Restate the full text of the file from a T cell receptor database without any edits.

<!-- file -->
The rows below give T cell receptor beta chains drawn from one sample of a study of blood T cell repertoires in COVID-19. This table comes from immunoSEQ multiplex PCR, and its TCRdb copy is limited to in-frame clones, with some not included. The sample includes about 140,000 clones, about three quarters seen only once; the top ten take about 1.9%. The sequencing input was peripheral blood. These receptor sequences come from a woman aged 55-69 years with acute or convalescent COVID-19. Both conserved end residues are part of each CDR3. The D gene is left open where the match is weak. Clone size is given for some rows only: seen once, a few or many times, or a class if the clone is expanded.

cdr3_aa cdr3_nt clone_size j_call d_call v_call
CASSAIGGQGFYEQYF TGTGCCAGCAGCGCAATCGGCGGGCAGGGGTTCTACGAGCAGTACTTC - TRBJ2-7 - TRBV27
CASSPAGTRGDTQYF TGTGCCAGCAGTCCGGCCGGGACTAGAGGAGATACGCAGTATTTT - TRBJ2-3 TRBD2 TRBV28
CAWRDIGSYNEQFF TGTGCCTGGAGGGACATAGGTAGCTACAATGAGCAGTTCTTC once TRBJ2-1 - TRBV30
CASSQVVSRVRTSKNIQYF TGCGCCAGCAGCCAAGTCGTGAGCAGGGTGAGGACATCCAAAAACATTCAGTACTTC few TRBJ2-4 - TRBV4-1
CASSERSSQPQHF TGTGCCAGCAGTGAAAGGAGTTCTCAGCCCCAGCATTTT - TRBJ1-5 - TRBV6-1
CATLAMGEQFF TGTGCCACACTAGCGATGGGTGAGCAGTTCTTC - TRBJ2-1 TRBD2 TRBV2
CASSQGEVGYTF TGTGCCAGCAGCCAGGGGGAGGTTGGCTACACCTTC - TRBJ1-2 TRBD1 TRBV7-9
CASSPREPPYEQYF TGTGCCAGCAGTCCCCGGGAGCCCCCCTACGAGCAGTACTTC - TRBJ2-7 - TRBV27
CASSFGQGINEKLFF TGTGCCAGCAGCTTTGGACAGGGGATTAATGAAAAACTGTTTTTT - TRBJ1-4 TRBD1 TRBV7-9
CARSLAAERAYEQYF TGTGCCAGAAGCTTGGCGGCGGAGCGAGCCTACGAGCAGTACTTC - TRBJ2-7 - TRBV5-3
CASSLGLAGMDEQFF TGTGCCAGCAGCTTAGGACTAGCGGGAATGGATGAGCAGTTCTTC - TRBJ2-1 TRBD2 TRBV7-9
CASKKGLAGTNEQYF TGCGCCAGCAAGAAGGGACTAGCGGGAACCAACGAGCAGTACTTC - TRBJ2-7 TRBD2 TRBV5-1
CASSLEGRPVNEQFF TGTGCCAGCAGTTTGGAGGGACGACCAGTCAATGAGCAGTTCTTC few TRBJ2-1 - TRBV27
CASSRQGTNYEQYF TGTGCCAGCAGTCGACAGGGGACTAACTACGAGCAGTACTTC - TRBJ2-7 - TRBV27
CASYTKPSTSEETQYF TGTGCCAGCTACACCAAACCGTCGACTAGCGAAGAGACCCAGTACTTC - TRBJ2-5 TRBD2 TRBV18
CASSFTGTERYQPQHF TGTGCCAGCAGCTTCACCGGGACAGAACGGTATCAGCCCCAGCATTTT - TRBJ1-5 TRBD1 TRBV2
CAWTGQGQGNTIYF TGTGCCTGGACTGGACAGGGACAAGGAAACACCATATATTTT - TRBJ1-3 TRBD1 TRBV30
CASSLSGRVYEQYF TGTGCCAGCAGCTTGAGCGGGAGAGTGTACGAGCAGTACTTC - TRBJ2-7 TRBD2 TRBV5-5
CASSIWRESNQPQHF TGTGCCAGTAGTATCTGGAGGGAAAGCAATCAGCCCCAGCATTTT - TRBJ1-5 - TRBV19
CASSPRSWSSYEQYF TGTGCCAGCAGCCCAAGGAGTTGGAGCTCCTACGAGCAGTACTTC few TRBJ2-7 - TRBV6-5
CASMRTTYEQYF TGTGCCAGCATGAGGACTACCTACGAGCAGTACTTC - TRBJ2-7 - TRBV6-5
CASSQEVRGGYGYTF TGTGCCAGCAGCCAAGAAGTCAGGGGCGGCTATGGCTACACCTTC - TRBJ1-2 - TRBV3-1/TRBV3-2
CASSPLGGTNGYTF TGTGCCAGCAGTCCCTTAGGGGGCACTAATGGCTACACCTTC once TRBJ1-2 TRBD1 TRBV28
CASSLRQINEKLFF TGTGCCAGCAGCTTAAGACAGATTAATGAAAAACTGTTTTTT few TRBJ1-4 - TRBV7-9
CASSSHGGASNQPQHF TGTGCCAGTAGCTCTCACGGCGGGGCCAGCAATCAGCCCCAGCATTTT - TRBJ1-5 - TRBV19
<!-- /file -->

The rows below give T cell receptor beta chains drawn from one sample of a study of blood T cell repertoires in COVID-19. This table comes from immunoSEQ multiplex PCR, and its TCRdb copy is limited to in-frame clones, with some not included. The sample includes about 140,000 clones, about three quarters seen only once; the top ten take about 1.9%. The sequencing input was peripheral blood. These receptor sequences come from a woman aged 55-69 years with acute or convalescent COVID-19. Both conserved end residues are part of each CDR3. The D gene is left open where the match is weak. Clone size is given for some rows only: seen once, a few or many times, or a class if the clone is expanded.

cdr3_aa cdr3_nt clone_size j_call d_call v_call
CASSAIGGQGFYEQYF TGTGCCAGCAGCGCAATCGGCGGGCAGGGGTTCTACGAGCAGTACTTC - TRBJ2-7 - TRBV27
CASSPAGTRGDTQYF TGTGCCAGCAGTCCGGCCGGGACTAGAGGAGATACGCAGTATTTT - TRBJ2-3 TRBD2 TRBV28
CAWRDIGSYNEQFF TGTGCCTGGAGGGACATAGGTAGCTACAATGAGCAGTTCTTC once TRBJ2-1 - TRBV30
CASSQVVSRVRTSKNIQYF TGCGCCAGCAGCCAAGTCGTGAGCAGGGTGAGGACATCCAAAAACATTCAGTACTTC few TRBJ2-4 - TRBV4-1
CASSERSSQPQHF TGTGCCAGCAGTGAAAGGAGTTCTCAGCCCCAGCATTTT - TRBJ1-5 - TRBV6-1
CATLAMGEQFF TGTGCCACACTAGCGATGGGTGAGCAGTTCTTC - TRBJ2-1 TRBD2 TRBV2
CASSQGEVGYTF TGTGCCAGCAGCCAGGGGGAGGTTGGCTACACCTTC - TRBJ1-2 TRBD1 TRBV7-9
CASSPREPPYEQYF TGTGCCAGCAGTCCCCGGGAGCCCCCCTACGAGCAGTACTTC - TRBJ2-7 - TRBV27
CASSFGQGINEKLFF TGTGCCAGCAGCTTTGGACAGGGGATTAATGAAAAACTGTTTTTT - TRBJ1-4 TRBD1 TRBV7-9
CARSLAAERAYEQYF TGTGCCAGAAGCTTGGCGGCGGAGCGAGCCTACGAGCAGTACTTC - TRBJ2-7 - TRBV5-3
CASSLGLAGMDEQFF TGTGCCAGCAGCTTAGGACTAGCGGGAATGGATGAGCAGTTCTTC - TRBJ2-1 TRBD2 TRBV7-9
CASKKGLAGTNEQYF TGCGCCAGCAAGAAGGGACTAGCGGGAACCAACGAGCAGTACTTC - TRBJ2-7 TRBD2 TRBV5-1
CASSLEGRPVNEQFF TGTGCCAGCAGTTTGGAGGGACGACCAGTCAATGAGCAGTTCTTC few TRBJ2-1 - TRBV27
CASSRQGTNYEQYF TGTGCCAGCAGTCGACAGGGGACTAACTACGAGCAGTACTTC - TRBJ2-7 - TRBV27
CASYTKPSTSEETQYF TGTGCCAGCTACACCAAACCGTCGACTAGCGAAGAGACCCAGTACTTC - TRBJ2-5 TRBD2 TRBV18
CASSFTGTERYQPQHF TGTGCCAGCAGCTTCACCGGGACAGAACGGTATCAGCCCCAGCATTTT - TRBJ1-5 TRBD1 TRBV2
CAWTGQGQGNTIYF TGTGCCTGGACTGGACAGGGACAAGGAAACACCATATATTTT - TRBJ1-3 TRBD1 TRBV30
CASSLSGRVYEQYF TGTGCCAGCAGCTTGAGCGGGAGAGTGTACGAGCAGTACTTC - TRBJ2-7 TRBD2 TRBV5-5
CASSIWRESNQPQHF TGTGCCAGTAGTATCTGGAGGGAAAGCAATCAGCCCCAGCATTTT - TRBJ1-5 - TRBV19
CASSPRSWSSYEQYF TGTGCCAGCAGCCCAAGGAGTTGGAGCTCCTACGAGCAGTACTTC few TRBJ2-7 - TRBV6-5
CASMRTTYEQYF TGTGCCAGCATGAGGACTACCTACGAGCAGTACTTC - TRBJ2-7 - TRBV6-5
CASSQEVRGGYGYTF TGTGCCAGCAGCCAAGAAGTCAGGGGCGGCTATGGCTACACCTTC - TRBJ1-2 - TRBV3-1/TRBV3-2
CASSPLGGTNGYTF TGTGCCAGCAGTCCCTTAGGGGGCACTAATGGCTACACCTTC once TRBJ1-2 TRBD1 TRBV28
CASSLRQINEKLFF TGTGCCAGCAGCTTAAGACAGATTAATGAAAAACTGTTTTTT few TRBJ1-4 - TRBV7-9
CASSSHGGASNQPQHF TGTGCCAGTAGCTCTCACGGCGGGGCCAGCAATCAGCCCCAGCATTTT - TRBJ1-5 - TRBV19